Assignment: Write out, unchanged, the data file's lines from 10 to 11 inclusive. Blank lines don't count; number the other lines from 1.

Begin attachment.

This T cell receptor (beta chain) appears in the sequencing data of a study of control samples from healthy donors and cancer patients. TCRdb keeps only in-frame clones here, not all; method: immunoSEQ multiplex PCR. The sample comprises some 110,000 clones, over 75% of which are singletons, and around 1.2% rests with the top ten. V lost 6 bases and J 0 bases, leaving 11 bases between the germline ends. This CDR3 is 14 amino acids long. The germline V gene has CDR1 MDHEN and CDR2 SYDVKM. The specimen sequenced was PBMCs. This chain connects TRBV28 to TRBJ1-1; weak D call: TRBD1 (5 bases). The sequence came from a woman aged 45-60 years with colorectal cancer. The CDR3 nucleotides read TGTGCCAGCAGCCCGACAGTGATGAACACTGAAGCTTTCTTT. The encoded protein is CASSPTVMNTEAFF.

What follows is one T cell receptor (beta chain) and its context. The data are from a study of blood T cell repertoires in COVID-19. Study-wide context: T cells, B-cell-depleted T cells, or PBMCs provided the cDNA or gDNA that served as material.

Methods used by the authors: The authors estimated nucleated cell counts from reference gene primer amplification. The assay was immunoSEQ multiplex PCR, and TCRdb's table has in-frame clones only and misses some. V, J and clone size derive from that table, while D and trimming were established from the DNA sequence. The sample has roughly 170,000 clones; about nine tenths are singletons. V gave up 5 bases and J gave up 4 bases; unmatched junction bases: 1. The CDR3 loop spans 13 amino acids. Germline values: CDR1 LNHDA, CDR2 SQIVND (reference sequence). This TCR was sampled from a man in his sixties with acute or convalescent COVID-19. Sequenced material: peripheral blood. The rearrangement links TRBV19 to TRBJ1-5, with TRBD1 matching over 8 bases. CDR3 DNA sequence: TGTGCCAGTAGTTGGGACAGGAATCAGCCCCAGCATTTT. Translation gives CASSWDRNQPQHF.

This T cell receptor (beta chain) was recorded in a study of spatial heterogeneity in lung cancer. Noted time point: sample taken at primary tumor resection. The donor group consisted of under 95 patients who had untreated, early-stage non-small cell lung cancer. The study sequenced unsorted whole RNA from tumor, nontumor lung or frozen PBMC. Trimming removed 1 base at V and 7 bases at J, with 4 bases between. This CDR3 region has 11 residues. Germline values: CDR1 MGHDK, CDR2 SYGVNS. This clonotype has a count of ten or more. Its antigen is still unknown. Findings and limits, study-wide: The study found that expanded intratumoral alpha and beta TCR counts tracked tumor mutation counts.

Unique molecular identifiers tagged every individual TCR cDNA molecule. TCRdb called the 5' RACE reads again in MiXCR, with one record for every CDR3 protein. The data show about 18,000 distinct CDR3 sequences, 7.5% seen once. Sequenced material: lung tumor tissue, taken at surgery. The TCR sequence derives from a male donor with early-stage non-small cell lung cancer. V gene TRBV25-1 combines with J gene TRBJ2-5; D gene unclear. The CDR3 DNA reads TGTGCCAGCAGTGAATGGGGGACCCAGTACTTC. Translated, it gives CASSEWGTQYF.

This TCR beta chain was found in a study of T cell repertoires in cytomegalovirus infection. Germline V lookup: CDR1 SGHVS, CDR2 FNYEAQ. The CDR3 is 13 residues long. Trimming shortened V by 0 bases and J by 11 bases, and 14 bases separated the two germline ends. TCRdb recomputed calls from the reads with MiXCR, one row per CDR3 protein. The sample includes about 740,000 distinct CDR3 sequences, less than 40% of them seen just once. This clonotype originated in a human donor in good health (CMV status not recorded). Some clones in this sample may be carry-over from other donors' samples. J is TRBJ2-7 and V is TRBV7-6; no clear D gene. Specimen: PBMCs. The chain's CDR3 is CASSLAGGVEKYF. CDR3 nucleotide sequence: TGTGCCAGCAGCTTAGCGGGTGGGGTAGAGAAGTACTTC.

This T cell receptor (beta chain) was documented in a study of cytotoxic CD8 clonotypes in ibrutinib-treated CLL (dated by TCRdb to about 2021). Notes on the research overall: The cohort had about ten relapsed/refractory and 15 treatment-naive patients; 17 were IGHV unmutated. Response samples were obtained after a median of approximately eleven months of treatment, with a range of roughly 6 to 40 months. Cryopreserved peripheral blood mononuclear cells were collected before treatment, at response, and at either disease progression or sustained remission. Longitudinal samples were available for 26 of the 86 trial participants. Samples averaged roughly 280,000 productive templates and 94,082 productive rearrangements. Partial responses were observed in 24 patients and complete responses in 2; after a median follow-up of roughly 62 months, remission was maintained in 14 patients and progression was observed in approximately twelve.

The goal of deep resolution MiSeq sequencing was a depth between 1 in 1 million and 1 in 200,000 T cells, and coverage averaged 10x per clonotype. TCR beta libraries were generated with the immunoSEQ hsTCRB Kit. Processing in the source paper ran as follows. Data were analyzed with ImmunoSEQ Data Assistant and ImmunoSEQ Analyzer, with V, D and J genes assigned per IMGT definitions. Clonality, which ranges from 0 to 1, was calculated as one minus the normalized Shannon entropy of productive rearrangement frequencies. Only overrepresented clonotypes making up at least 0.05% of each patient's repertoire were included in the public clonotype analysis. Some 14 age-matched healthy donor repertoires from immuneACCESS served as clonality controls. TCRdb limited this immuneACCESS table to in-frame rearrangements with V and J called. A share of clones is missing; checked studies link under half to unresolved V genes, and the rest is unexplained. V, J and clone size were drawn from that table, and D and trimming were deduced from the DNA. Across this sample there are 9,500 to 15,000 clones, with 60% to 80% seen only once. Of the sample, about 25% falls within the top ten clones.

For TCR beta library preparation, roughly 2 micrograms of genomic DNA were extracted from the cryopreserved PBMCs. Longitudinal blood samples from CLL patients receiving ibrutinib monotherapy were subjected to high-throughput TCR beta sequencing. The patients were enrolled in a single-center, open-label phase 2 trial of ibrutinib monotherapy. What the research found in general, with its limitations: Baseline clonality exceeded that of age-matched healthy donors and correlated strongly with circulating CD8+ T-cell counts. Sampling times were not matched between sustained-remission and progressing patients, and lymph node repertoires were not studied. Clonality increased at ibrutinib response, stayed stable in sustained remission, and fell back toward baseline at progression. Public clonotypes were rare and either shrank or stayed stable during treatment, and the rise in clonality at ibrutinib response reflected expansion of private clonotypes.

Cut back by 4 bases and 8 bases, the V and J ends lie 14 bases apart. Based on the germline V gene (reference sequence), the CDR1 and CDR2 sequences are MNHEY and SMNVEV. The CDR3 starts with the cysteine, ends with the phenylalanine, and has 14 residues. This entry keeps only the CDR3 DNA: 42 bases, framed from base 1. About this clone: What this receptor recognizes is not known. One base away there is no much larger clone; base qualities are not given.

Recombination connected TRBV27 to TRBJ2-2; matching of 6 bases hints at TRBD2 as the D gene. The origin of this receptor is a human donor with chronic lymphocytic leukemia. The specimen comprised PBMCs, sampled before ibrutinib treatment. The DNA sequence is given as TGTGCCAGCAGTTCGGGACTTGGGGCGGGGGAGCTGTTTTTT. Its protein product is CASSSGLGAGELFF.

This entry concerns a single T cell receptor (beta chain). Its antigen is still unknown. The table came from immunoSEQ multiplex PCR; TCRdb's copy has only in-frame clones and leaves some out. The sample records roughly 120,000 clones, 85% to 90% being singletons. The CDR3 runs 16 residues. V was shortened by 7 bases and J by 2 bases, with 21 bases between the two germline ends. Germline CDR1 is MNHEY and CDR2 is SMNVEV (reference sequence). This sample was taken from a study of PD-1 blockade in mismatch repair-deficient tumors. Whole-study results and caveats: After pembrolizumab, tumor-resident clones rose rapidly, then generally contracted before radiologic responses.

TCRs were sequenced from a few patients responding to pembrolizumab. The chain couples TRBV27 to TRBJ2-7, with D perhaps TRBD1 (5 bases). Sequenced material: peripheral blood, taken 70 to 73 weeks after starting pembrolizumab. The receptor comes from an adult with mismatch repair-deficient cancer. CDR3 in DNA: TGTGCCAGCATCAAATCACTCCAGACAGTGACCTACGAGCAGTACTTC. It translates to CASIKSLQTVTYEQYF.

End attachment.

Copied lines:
Cut back by 4 bases and 8 bases, the V and J ends lie 14 bases apart. Based on the germline V gene (reference sequence), the CDR1 and CDR2 sequences are MNHEY and SMNVEV. The CDR3 starts with the cysteine, ends with the phenylalanine, and has 14 residues. This entry keeps only the CDR3 DNA: 42 bases, framed from base 1. About this clone: What this receptor recognizes is not known. One base away there is no much larger clone; base qualities are not given.

Recombination connected TRBV27 to TRBJ2-2; matching of 6 bases hints at TRBD2 as the D gene. The origin of this receptor is a human donor with chronic lymphocytic leukemia. The specimen comprised PBMCs, sampled before ibrutinib treatment. The DNA sequence is given as TGTGCCAGCAGTTCGGGACTTGGGGCGGGGGAGCTGTTTTTT. Its protein product is CASSSGLGAGELFF.